Our time in Xi’an was short, but we were okay with it as the one thing to see while there was the Terracotta Warriors. They made up part of our ‘China big 3’ aka pandas, warriors and the wall. We stayed three nights here in a nice hotel just outside the main walled city. While most people stay within the wall, we realized we could stay just outside of it in a Western style hotel with nice gym for a cheaper price. And the kicker is we could bus to the walled city for 40 cents. So with a little research, we won that travel round.
After a good night’s rest on the first not-rock hard bed in a few weeks, we took a series of buses out to the warriors. Even being the travel pros we are, China put us to the test. Nothing is in English and nobody speaks English, so you have to really watch people and determine what you should be doing by paying attention to other’s actions. If we do hear someone speaking English, we jump all over it and ask as many questions as we can to pre-emptively get ahead of future confusion.
Once we finally made it to the warriors, we spent a few hours checking out the three buildings which house them. While the tourist scene was chaotic, the warriors themselves are absolutely incredible. The whole story, how and why they were built, as well as how they were forgotten and subsequently found, is unreal. Basically the first Emperor of China, Qin Shi Huang, believed anything you were buried with you took with you to the afterlife so he decided to make terracotta versions of everything in his life so he could have it all in death. This means he had people working for almost four decades to create a whole kingdom underground, including 8,000+ life-size soldiers to protect him. All of these things were buried along with all of the workers who made them so nobody would raid the tomb after his death. Cue everyone not realizing they were there for more than 1500 years until a farmer stumbled upon them in 1974 while digging a well. Basically finding the greatest treasure of our generation on accident. The craziest part is the majority of the buried artifacts and city have not been unearthed, so there are trillions and trillions of dollars in art and treasure just sitting under the countryside.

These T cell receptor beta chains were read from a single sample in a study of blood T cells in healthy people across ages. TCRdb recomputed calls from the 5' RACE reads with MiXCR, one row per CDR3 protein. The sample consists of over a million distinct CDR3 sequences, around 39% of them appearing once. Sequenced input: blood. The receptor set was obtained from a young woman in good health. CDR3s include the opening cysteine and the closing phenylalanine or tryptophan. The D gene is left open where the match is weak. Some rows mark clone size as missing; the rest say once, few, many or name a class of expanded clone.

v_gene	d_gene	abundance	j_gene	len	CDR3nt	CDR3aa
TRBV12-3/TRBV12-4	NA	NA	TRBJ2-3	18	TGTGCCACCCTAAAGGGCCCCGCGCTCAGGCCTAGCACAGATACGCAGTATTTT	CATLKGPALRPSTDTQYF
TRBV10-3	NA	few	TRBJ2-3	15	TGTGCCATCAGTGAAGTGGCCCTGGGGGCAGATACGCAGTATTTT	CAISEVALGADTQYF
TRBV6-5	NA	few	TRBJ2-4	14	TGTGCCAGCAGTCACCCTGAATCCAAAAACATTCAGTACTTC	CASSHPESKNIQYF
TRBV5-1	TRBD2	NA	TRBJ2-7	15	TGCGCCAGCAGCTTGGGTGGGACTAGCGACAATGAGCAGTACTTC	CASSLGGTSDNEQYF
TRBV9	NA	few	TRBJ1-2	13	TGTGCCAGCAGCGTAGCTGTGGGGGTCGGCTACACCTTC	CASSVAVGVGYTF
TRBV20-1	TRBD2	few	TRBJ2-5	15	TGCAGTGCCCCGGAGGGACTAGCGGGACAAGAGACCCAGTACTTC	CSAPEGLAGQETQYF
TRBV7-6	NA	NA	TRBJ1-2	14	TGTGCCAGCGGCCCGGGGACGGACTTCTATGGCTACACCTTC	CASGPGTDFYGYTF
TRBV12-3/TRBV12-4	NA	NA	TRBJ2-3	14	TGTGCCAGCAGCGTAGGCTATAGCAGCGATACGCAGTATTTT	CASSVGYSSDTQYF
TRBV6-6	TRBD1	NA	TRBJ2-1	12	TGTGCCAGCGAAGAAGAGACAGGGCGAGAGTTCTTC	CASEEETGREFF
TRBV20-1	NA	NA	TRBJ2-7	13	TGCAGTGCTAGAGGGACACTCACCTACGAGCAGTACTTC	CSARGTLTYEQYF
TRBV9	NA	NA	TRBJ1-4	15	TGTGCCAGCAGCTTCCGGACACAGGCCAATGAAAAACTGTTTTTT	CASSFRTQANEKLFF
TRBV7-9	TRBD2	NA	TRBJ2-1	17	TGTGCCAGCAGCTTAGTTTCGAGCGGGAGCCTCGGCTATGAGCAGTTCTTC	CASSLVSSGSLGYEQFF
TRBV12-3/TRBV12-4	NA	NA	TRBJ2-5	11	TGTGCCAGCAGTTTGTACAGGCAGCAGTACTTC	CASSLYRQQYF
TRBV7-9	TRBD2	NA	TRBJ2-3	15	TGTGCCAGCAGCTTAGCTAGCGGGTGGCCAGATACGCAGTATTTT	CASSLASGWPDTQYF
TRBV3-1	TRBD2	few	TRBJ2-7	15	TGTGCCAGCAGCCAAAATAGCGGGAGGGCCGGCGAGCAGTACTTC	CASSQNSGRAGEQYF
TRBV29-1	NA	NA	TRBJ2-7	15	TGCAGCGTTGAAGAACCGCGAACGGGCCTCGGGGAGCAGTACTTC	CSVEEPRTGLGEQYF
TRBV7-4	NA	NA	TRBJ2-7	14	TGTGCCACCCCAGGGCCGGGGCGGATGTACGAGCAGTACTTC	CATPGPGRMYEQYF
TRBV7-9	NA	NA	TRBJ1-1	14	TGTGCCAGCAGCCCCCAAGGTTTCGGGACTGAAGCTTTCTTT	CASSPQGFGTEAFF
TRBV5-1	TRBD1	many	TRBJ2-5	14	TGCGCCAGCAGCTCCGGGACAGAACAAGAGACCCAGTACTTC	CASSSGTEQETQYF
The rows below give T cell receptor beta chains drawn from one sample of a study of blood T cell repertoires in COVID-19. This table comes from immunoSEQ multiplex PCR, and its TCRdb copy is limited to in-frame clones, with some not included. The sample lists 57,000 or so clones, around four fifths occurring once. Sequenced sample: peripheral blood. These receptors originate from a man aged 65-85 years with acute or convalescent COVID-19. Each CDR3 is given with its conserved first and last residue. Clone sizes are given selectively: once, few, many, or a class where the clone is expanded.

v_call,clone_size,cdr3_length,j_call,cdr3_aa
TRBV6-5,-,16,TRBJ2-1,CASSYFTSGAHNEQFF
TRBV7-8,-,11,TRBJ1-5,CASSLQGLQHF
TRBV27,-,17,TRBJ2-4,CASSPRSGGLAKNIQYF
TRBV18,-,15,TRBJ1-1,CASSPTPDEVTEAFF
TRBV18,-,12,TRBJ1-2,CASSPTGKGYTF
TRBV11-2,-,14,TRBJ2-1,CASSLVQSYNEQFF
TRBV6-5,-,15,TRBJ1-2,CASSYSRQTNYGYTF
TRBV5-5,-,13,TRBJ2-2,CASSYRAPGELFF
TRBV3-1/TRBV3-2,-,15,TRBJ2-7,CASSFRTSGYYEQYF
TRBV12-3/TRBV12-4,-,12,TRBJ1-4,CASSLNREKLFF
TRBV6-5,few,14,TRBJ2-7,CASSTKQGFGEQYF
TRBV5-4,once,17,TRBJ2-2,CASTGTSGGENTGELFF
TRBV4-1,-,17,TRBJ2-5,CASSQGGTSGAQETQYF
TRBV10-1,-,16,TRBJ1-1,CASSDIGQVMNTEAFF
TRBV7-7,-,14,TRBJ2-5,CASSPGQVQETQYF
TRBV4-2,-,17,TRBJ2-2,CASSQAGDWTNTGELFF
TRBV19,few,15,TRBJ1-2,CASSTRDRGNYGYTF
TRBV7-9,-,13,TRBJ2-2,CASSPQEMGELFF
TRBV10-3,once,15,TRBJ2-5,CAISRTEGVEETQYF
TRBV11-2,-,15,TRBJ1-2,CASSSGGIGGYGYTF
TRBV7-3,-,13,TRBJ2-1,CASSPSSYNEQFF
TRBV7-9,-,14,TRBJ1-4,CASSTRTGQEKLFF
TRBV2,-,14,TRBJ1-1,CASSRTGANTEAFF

The second day in Xi’an we explored the walled city and checked out its wild street food scene. We also fell in love with 3rd Sister Restaurant. I think I will dream of some of their dishes for years to come they were that good (a few pics below). It was easily the best food we ate in China. We finally wrapped up our time here by walking on top of the city walls (which for the record, isn’t worth the entry cost) and then called it a wrap. Sometimes we struggle on filling our time now as the mental burnout is real. After seeing so much stuff over the past 12 months it is hard to keep focused on being a tourist day after day, especially when we have a comfy hotel room with good wifi where we can just call home.